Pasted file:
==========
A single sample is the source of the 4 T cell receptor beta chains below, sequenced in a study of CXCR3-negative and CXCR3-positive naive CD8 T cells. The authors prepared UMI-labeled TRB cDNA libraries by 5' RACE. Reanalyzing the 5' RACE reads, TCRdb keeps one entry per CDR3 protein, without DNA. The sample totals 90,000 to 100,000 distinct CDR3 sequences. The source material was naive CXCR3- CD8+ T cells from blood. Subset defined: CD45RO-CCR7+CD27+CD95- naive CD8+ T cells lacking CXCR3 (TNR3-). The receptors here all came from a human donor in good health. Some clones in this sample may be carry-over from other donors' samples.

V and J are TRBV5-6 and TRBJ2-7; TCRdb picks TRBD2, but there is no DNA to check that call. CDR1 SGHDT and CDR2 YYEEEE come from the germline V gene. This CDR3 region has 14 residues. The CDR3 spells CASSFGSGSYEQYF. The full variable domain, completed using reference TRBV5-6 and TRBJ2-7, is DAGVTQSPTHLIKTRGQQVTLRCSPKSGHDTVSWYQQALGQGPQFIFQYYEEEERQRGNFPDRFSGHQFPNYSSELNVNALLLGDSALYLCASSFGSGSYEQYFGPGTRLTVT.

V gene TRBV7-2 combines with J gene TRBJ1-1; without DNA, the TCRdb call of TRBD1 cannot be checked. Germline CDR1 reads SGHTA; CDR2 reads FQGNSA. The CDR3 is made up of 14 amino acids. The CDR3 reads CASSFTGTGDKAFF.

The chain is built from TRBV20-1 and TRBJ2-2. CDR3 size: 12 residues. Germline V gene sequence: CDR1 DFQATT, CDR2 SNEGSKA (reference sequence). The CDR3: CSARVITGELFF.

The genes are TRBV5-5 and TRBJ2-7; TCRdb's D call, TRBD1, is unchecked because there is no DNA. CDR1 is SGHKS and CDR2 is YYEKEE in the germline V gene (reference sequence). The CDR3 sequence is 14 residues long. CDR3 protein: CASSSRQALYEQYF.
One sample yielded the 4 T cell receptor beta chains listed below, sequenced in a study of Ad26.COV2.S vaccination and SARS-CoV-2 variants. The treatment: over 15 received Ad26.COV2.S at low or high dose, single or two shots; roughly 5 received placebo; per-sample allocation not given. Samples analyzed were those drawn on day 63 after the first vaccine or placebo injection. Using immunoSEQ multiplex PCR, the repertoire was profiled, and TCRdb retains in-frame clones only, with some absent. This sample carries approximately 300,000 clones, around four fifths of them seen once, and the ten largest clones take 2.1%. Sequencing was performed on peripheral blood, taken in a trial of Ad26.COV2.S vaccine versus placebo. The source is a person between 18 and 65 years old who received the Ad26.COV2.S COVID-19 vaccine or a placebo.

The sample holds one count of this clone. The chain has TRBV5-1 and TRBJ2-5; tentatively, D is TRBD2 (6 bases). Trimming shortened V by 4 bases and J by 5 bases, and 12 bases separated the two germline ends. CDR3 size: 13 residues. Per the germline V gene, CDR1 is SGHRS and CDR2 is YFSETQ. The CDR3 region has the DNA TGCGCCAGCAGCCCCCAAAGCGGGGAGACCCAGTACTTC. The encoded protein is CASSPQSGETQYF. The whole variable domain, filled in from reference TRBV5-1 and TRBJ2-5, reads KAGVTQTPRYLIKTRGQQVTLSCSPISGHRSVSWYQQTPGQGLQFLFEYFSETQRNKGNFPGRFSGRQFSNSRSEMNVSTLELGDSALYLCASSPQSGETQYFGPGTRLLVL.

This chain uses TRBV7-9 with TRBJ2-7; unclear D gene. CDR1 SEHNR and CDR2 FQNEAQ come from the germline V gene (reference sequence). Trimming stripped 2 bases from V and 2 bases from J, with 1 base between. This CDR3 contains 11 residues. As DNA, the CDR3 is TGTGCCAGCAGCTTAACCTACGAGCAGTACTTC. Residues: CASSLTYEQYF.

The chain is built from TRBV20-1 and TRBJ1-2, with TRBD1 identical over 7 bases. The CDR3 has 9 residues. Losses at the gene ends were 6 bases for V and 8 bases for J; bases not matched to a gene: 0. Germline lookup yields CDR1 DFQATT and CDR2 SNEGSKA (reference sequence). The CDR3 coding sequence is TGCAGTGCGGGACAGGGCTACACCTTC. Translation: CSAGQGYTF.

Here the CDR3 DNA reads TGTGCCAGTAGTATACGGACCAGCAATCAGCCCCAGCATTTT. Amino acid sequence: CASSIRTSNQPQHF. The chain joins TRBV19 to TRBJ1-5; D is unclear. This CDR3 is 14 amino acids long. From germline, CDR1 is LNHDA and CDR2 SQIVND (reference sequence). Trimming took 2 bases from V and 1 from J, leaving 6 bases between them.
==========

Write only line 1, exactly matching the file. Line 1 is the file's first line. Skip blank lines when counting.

A single sample is the source of the 4 T cell receptor beta chains below, sequenced in a study of CXCR3-negative and CXCR3-positive naive CD8 T cells. The authors prepared UMI-labeled TRB cDNA libraries by 5' RACE. Reanalyzing the 5' RACE reads, TCRdb keeps one entry per CDR3 protein, without DNA. The sample totals 90,000 to 100,000 distinct CDR3 sequences. The source material was naive CXCR3- CD8+ T cells from blood. Subset defined: CD45RO-CCR7+CD27+CD95- naive CD8+ T cells lacking CXCR3 (TNR3-). The receptors here all came from a human donor in good health. Some clones in this sample may be carry-over from other donors' samples.